For the orangey glow of dusk kissing the leaves I started mixing the transparent red oxide and the brown madder in with my sap green.

 

 

Oil painting floral still life is done!

After being on the verge of done for what seemed like months (mainly because I would go weeks without touching it) I think I am finally done with this floral still life!

floral still life by Betsy Chang
floral still life by Betsy Chang

Well, I think I am ready to call it quits. There’s a lot I learned from this process and of course I have more questions.

My major learnings from this painting:

  1. Which colors are transparent
  2. Making things lighter by making the darks darker first

which gets me to my current conundrum.

This oil painting is darker than most of my watercolors. That’s not just because oils are more opaque than watercolors. It has to do with the fact that I chose a subject that had a dark background (which I normally wouldn’t try in watercolors because it’s hard to find good greys in watercolor) and my oil painting technique relied on a  mid tone foundation with layered glazes ….without really ever using the color white. Whereas in watercolor, the white of the paper shines through and keeps things bright.

So this oil painting is not only extremely hard to photograph- hello glare- compared to my watercolors. It also feels dull and heavy in normal inside light, while under a nice bright lightbulb or in the sun you can see this amazing luminosity and the feeling of glowing from within that drew me to using oils in the first place.

closeup of painting in sunlight
closeup of painting in sunlight

So I don’t have any Rembrandts in person to compare, but is this just how it is for oils? Do you need like museum quality lighting to fully view them and normally they are just meh? I don’t know if i I buy that…

If so that’s another debate. Watercolors feel flimsy (on paper) and they need matting and glass to protect them which gets expensive and cumbersome. Whereas oils don’t really need to even be framed, but are they just ghosts without strong light?

Which do you prefer? Oils or watercolor?

An oil painting still life’s (slow) progress

I was told that my painting looked finished even in its previous stage, but I wanted to further develop the peach colored poppy and the pink ranunculus in the foreground. I really liked what was going on with the background area near the camellia stem and blossoms.

I love watercolors and thinking about how that translates to the transparency in oil paints.  Oil paints excel at providing really great dark tones for luminous, transparent shadows. Certain colors are particularly transparent: alizarin crimson, ultramarine, and sap green. Sap green is the best green ever, it’s so balanced it’s like a neutral color that you could add anywhere. Some greens are too blue or saturated that they look fake when you use too much of them, but sap green is just so agreeable and you can use it even straight out of the tube. I’ve learned one way to make a great grey: mix sap green + alizarin crimson + naples yellow.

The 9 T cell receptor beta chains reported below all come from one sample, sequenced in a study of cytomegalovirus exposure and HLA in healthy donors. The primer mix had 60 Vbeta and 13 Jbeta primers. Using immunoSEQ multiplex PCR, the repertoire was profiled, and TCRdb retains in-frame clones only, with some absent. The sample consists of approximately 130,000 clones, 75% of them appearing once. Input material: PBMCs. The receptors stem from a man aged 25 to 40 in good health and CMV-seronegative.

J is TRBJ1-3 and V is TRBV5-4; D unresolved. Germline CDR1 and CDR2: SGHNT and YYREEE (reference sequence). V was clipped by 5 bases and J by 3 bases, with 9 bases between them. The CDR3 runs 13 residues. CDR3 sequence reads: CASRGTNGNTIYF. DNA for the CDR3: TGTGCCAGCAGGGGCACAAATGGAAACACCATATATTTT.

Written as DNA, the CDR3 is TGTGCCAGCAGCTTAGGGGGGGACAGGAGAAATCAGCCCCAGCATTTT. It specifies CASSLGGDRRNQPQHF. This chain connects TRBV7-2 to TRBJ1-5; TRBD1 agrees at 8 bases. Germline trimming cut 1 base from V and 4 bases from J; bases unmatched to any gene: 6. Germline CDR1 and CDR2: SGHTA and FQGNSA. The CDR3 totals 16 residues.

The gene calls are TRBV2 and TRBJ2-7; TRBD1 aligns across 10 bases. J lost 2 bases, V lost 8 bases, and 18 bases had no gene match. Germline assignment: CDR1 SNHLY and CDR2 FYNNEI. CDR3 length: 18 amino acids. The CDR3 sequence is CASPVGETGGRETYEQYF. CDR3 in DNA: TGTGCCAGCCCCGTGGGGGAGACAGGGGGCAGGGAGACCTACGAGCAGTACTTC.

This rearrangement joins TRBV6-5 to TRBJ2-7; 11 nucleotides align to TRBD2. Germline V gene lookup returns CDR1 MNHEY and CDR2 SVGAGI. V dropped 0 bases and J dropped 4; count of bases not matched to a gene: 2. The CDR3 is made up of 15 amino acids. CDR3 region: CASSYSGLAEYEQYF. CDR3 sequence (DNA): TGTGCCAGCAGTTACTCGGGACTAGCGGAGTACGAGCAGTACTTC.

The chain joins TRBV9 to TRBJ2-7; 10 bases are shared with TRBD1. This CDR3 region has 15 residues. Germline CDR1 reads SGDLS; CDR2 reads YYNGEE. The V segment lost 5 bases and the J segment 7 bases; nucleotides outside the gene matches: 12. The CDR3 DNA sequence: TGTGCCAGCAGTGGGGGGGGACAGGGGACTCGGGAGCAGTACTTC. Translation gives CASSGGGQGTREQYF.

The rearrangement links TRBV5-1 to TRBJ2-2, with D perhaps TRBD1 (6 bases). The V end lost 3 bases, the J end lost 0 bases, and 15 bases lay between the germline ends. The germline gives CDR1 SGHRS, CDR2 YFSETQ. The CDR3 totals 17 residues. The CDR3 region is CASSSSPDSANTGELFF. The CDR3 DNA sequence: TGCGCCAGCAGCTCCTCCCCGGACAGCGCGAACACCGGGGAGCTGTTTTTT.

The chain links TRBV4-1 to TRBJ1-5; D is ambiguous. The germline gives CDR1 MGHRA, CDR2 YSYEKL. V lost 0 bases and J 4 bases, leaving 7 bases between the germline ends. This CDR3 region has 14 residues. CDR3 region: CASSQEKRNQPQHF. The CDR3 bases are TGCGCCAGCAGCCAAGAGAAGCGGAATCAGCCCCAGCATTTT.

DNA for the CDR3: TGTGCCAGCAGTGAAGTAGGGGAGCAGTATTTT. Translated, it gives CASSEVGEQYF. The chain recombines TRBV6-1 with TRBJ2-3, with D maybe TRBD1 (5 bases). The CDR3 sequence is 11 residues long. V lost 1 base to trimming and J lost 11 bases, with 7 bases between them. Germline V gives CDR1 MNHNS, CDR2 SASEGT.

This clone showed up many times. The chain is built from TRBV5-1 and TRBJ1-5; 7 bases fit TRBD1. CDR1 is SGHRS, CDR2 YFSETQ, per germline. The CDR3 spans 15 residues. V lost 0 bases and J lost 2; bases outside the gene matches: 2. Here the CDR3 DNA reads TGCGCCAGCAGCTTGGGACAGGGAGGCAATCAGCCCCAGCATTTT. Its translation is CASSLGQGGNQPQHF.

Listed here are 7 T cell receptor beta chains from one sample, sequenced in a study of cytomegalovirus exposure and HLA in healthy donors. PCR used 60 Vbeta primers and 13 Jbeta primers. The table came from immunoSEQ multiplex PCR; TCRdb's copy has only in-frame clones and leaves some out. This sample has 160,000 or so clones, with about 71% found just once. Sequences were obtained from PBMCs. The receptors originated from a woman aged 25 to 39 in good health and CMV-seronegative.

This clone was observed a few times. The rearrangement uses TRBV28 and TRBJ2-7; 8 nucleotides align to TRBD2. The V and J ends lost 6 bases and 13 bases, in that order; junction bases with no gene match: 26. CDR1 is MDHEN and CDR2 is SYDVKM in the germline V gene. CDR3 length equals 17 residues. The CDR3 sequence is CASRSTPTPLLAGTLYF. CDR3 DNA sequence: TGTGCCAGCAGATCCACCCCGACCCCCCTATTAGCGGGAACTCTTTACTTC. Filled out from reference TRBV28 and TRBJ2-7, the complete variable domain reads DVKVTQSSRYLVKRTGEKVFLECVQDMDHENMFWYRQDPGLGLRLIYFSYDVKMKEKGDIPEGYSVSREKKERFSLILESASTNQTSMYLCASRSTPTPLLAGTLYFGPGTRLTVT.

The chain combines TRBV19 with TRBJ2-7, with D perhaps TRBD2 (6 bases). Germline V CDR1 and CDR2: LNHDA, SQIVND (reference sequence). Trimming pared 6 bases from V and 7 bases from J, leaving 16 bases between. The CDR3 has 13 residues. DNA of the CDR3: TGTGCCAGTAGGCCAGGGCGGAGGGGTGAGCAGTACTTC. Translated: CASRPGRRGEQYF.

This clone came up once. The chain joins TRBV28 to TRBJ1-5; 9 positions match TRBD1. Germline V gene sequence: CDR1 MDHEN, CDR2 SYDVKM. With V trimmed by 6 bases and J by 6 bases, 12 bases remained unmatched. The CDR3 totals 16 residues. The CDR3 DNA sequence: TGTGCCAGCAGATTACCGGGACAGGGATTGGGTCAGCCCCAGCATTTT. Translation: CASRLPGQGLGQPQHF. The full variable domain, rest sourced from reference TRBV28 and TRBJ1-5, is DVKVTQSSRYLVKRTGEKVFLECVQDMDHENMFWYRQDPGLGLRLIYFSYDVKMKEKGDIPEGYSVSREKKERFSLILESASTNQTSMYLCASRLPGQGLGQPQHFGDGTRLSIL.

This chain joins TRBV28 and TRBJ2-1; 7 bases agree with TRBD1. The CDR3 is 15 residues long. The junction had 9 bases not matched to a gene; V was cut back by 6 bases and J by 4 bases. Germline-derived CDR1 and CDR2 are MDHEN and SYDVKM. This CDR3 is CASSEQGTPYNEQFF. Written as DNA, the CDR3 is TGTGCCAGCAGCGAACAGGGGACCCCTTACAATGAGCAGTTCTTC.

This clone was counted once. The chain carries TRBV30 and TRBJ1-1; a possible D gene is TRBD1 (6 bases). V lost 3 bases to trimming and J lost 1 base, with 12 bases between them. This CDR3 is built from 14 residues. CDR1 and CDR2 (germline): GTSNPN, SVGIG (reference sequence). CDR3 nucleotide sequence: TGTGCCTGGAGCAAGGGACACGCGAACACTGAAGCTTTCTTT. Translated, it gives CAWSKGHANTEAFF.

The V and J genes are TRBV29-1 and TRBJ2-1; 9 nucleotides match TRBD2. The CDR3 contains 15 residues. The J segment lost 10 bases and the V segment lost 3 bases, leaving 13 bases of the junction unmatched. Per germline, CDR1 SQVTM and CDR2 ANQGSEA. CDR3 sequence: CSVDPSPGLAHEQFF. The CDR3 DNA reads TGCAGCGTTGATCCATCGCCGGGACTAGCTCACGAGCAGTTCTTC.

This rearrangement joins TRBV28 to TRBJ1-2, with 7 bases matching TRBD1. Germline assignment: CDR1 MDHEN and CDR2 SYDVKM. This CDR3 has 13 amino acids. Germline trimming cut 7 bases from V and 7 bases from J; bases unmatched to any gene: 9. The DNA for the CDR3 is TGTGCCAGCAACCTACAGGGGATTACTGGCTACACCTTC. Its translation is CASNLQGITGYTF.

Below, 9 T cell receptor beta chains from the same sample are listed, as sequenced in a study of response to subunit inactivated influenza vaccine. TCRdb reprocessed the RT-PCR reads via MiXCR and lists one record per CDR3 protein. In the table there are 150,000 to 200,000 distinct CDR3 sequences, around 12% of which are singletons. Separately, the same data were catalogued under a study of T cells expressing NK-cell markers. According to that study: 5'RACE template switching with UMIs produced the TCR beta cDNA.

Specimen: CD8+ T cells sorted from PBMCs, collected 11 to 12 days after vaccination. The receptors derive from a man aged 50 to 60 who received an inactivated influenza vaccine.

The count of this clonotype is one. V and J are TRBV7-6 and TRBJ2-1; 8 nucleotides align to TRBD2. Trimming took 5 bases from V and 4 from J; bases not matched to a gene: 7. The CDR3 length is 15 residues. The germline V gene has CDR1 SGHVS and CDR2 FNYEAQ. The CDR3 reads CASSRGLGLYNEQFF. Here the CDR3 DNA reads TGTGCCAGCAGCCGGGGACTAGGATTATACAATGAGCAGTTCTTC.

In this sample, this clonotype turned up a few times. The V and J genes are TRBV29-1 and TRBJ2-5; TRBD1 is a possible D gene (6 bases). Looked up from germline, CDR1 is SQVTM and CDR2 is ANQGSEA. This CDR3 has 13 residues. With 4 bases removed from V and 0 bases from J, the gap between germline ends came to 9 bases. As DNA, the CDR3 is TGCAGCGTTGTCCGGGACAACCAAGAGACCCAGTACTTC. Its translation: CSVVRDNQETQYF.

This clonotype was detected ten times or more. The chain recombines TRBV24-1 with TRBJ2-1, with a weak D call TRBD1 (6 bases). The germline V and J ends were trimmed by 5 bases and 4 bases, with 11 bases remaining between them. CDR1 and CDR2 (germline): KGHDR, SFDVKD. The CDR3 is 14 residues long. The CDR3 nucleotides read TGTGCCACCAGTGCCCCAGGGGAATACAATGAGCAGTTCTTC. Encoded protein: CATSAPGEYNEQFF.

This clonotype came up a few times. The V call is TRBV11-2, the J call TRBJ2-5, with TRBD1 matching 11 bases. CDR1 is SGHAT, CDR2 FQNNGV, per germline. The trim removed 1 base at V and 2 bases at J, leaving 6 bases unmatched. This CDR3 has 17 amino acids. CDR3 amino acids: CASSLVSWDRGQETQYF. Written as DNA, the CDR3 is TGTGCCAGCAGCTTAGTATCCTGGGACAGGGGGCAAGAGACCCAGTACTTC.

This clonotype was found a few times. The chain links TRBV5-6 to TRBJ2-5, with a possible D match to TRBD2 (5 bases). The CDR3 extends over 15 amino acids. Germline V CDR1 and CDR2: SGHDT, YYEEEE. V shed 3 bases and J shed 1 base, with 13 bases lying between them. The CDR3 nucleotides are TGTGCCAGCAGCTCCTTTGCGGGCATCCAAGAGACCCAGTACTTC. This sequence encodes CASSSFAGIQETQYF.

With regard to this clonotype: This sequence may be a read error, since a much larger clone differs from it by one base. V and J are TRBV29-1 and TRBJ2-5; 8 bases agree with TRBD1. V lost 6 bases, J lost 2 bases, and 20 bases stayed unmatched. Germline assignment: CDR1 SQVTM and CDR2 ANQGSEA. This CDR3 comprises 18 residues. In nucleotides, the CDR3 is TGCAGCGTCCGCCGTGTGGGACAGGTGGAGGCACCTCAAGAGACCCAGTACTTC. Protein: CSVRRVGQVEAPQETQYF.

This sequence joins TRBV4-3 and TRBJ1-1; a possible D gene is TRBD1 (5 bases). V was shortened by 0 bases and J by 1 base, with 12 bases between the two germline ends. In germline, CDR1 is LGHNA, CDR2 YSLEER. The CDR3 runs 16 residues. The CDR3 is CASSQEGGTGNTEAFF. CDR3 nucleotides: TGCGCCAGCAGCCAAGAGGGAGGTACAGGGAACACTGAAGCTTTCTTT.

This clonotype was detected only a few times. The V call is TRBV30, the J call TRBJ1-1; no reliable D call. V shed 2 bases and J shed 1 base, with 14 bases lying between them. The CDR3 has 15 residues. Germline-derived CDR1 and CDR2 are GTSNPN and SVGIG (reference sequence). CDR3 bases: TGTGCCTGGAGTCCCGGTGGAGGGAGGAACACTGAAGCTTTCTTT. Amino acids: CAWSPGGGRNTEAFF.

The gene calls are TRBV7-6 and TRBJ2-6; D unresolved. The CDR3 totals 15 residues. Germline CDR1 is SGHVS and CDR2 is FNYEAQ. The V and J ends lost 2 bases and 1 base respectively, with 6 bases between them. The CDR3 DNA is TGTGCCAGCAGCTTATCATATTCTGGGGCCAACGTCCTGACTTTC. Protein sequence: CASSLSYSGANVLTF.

At this point in the painting, I’m feel really impatient to be DONE ALREADY.  I keep needing to be reminded not to rush ahead, and to keep knocking back the the shadows, using the darks and midtones. With the peach poppy, I ended up mixing more murky greys and browns and then blending them, than using this awesome salmon color I mixed from yellow ochre + montserrat orange + cadmium red.

To create the yellow stamen and pistil center of the poppy, I used cadmium yellow, yellow ochre, and naples yellow.  (Side note, mixing yellow ochre is good way to add the yellow hue without going too light in value.) 4 tones are needed to create 3 dimensional form, so I attempted to mix 4 ish yellowish tones. Again, I was feeling frustrated because I see this part being so clear and bright, but the first layer  feels very vague and fuzzy.

For the ranunculus, I’m using magentas for the first time in the painting.

 

Art Mistake #1: Getting ahead of yourself

Art Mistake #1: Getting too attached to one section of a painting. This is happens when you start working on one part of a painting and you get “ahead” of the rest of the painting. Like I did when I started going overboard and painting in all the details of the petals- I ended up making the blossoms too dark and too strong for the overall composition.


This also commonly happens when your foreground is really detailed and fully modeled, and the background doesn’t really feel cohesive and fully integrated with the foreground. You get so excited that you leave the background behind.

Ways to avoid it:

Don’t get too attached. I do this all the time. I fall in love with one color, or one texture, or the certain way the something looks. Be bold and willing to paint over something if needed to make the whole thing work.

Keep squinting and zoom in and out. This helps you check the overall relationships.

Early on, use a large brush and paint general areas of light and dark rather than trying to get so precise about the lines and shapes. Think of paint as stains at this point, so you’re not going too heavy on the paint.